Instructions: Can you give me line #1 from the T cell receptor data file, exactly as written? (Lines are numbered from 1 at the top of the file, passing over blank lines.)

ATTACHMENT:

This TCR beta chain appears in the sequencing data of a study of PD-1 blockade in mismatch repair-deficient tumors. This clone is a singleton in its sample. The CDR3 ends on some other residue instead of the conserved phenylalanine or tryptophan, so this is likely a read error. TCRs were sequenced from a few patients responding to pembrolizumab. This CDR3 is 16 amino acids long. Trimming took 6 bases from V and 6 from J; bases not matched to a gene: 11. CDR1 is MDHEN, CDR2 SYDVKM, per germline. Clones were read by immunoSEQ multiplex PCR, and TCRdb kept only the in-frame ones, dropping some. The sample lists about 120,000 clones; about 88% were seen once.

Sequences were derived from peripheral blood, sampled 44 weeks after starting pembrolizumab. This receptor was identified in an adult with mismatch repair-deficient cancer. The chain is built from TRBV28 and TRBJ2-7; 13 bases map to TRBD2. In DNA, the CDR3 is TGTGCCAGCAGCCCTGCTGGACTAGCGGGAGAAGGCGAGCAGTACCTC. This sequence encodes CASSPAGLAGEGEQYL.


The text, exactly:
This TCR beta chain appears in the sequencing data of a study of PD-1 blockade in mismatch repair-deficient tumors. This clone is a singleton in its sample. The CDR3 ends on some other residue instead of the conserved phenylalanine or tryptophan, so this is likely a read error. TCRs were sequenced from a few patients responding to pembrolizumab. This CDR3 is 16 amino acids long. Trimming took 6 bases from V and 6 from J; bases not matched to a gene: 11. CDR1 is MDHEN, CDR2 SYDVKM, per germline. Clones were read by immunoSEQ multiplex PCR, and TCRdb kept only the in-frame ones, dropping some. The sample lists about 120,000 clones; about 88% were seen once.